"I was also MOST impressed with Fanshawe's facilities; other schools had editing suites but Fanshawe has full-out studio facilities. They are constantly upgrading equipment and those absolutely top-notch facilities are at your disposal 24/7."

Fanshawe connections helped him land his first job after graduation with legendary producer Garth Richardson, at his famous The Farm studio in BC. He kept meeting Fanshawe grads on the next career steps, as a pro-audio reseller for Apple, and on to Radial.

"Fanshawe grads are all over the place in the music business. That definitely got my foot in a few doors."

"Two key things I learned at Fanshawe were work ethics and that contracts matter: 'If it's not in writing, it doesn't exist.' You've got to prove yourself. I got that first job because I was in a studio at Fanshawe, working long after regular hours, when Garth wandered in."

"The profs also have that work ethic. If you ask, they're there for you. They're all extremely knowledgeable and they're all more than willing to help."

www.radialeng.com

 

 

Nick Bonin Nick Bonin

 

"I knew I belonged in music. But I didn't know where, exactly."

One year after completing the Music Industry Arts program, Nick Bonin is a mastering engineer at Heading North Mastering studio in Toronto, who also freelances for CBC Radio.

"I loved the family environment at Fanshawe. It felt really good to be around other musical types. It was like, 'Ah! These people are like me!' "

He chose Fanshawe for its comprehensive, two-year program. "That gave me time to find my strengths, and figure out what I wanted to do which turned out to be mastering - the 'dark art' of recording. We use a lot of fancy gear - world class audio processing equipment - multi-band equalizers and compressors and limiters - to fine tune the mix of a song."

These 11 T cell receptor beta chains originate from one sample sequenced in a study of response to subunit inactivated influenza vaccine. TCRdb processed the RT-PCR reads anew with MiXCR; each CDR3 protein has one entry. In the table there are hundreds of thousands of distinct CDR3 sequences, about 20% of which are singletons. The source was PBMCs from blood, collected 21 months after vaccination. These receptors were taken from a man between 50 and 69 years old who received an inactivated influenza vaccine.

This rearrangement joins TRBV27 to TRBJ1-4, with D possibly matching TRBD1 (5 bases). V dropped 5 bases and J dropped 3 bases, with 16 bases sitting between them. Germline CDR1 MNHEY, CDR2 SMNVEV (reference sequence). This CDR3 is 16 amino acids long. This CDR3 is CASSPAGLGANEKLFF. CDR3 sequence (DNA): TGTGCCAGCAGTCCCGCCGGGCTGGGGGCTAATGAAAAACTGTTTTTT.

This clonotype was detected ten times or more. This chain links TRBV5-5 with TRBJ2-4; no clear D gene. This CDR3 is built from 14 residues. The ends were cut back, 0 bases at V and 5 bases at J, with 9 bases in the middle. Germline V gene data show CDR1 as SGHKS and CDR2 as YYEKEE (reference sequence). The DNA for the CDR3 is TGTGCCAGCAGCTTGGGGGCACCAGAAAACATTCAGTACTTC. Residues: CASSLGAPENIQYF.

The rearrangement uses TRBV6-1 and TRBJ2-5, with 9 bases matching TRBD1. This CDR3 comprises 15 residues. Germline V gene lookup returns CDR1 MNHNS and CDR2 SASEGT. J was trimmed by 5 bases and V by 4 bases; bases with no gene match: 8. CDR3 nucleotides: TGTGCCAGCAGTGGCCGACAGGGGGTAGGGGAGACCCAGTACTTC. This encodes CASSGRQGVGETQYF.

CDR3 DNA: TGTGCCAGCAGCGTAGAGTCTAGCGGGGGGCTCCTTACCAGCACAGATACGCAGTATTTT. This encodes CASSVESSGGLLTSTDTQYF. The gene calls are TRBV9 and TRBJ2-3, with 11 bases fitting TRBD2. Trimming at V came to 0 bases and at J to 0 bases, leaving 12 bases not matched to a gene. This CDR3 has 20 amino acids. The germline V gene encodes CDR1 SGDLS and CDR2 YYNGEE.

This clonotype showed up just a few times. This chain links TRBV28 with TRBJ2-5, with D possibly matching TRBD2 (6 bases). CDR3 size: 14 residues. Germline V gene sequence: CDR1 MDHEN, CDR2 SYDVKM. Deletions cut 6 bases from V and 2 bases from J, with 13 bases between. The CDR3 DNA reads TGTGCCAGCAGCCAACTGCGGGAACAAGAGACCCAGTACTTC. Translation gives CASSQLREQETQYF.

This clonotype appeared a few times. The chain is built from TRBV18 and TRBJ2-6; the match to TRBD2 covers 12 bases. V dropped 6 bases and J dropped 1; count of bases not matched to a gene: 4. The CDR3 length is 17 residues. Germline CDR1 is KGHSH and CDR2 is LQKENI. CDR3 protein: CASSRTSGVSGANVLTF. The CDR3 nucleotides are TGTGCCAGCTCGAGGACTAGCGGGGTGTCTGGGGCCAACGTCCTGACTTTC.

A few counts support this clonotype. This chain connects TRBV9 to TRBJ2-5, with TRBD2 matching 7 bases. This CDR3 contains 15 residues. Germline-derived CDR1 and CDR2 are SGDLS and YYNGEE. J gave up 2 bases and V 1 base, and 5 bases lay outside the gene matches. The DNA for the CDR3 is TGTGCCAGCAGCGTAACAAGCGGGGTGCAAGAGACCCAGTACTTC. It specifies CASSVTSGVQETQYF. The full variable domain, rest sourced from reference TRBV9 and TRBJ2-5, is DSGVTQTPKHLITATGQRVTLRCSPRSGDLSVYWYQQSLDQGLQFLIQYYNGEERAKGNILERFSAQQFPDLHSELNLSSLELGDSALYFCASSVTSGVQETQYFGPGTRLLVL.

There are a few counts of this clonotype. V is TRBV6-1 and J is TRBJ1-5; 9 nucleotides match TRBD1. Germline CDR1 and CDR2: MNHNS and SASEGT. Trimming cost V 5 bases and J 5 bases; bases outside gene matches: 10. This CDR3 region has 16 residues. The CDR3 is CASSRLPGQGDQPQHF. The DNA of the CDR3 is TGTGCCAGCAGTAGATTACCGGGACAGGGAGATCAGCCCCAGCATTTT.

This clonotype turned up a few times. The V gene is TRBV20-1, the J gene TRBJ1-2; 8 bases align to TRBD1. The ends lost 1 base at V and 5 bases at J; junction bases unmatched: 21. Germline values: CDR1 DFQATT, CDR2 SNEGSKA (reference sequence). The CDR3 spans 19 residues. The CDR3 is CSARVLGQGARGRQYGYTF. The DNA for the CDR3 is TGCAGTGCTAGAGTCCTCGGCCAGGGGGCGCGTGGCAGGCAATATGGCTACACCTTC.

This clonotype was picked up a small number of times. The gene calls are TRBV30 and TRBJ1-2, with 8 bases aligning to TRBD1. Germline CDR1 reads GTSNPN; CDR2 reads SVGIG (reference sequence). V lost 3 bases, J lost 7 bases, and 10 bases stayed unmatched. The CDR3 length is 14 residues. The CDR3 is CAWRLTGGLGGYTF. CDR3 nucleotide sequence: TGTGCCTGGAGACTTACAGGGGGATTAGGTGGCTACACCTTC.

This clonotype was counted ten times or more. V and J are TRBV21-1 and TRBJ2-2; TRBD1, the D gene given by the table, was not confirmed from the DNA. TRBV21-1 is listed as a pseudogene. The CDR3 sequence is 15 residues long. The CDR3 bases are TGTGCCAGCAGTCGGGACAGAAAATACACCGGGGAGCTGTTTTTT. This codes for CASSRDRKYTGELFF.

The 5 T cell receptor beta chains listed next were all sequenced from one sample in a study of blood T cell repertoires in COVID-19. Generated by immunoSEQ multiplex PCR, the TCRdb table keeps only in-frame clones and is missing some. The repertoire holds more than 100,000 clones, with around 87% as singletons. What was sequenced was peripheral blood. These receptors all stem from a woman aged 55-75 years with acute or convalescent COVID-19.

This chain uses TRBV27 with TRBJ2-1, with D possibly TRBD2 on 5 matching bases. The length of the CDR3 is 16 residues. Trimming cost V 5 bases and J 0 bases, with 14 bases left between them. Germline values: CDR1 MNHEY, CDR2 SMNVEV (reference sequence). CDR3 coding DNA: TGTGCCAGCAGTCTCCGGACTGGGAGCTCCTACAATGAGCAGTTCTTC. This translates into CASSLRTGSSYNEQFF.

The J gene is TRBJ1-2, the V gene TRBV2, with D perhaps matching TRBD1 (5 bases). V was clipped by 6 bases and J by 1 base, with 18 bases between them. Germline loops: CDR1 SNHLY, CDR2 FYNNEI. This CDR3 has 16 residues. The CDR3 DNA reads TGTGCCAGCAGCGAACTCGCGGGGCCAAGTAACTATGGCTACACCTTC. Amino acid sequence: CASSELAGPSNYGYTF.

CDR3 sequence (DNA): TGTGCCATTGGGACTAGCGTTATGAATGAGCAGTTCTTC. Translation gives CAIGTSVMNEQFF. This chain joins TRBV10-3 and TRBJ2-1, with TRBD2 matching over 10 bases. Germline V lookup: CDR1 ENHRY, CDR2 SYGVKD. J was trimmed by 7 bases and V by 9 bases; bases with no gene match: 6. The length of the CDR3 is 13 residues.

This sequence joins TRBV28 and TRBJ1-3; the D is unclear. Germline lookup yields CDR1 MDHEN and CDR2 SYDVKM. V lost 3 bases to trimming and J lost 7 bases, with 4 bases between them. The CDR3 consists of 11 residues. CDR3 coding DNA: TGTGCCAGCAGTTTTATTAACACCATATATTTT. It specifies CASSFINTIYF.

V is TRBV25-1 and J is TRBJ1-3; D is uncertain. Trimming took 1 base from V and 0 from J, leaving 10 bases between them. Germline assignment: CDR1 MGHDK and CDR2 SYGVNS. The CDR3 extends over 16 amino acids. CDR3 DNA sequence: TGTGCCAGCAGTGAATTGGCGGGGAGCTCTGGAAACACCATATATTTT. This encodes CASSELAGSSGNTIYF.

"I get to shape the final sound of a song. I really love that I'm the last person to work on the song, or an album, before it gets released to the public. I am the final step in shaping the overall sound of the project."

Some of the up-coming groups that Nick has worked with privately include The Brilliance, The Wormwood Scrubs, The Standstills, Electric Karma, This Side Of The Atlantic.

Nick learned quickly that Fanshawe grads are respected throughout the industry and it was his connections through Fanshawe that led him to his current job.

"People know we learn a lot more than just recording. We also learn about important industry practices in areas like publishing, management, contracts, and record labels. Fanshawe really helps you to wrap your head around the entire industry. The program taught me the importance of being deadline-driven and it enhanced my ability to deal with people in stressful situations."

"But the key reputation that MIA has with employers is the 'do-whatever-it-takes' mentality. You work hard in the MIA courses. And when you're out in the industry, people see that you're already used to that. We're able to impress people, right from the get-go."

 

Music Industry Arts (MIA2) program information